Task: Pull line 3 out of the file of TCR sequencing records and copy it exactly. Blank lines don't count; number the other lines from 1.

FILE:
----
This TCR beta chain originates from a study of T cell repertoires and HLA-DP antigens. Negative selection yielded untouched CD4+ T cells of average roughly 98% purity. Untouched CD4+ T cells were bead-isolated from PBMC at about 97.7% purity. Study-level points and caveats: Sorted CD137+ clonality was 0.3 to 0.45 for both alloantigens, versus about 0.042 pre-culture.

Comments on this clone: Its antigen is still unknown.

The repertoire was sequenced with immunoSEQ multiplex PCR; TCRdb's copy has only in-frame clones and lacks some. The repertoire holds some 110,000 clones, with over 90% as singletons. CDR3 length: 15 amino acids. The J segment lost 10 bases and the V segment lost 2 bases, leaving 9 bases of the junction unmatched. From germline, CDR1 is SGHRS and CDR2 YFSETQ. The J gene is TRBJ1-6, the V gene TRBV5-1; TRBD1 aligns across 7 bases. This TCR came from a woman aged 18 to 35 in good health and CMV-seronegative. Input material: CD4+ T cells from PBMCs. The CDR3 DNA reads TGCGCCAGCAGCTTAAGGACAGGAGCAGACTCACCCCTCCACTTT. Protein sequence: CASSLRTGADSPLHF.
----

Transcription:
The repertoire was sequenced with immunoSEQ multiplex PCR; TCRdb's copy has only in-frame clones and lacks some. The repertoire holds some 110,000 clones, with over 90% as singletons. CDR3 length: 15 amino acids. The J segment lost 10 bases and the V segment lost 2 bases, leaving 9 bases of the junction unmatched. From germline, CDR1 is SGHRS and CDR2 YFSETQ. The J gene is TRBJ1-6, the V gene TRBV5-1; TRBD1 aligns across 7 bases. This TCR came from a woman aged 18 to 35 in good health and CMV-seronegative. Input material: CD4+ T cells from PBMCs. The CDR3 DNA reads TGCGCCAGCAGCTTAAGGACAGGAGCAGACTCACCCCTCCACTTT. Protein sequence: CASSLRTGADSPLHF.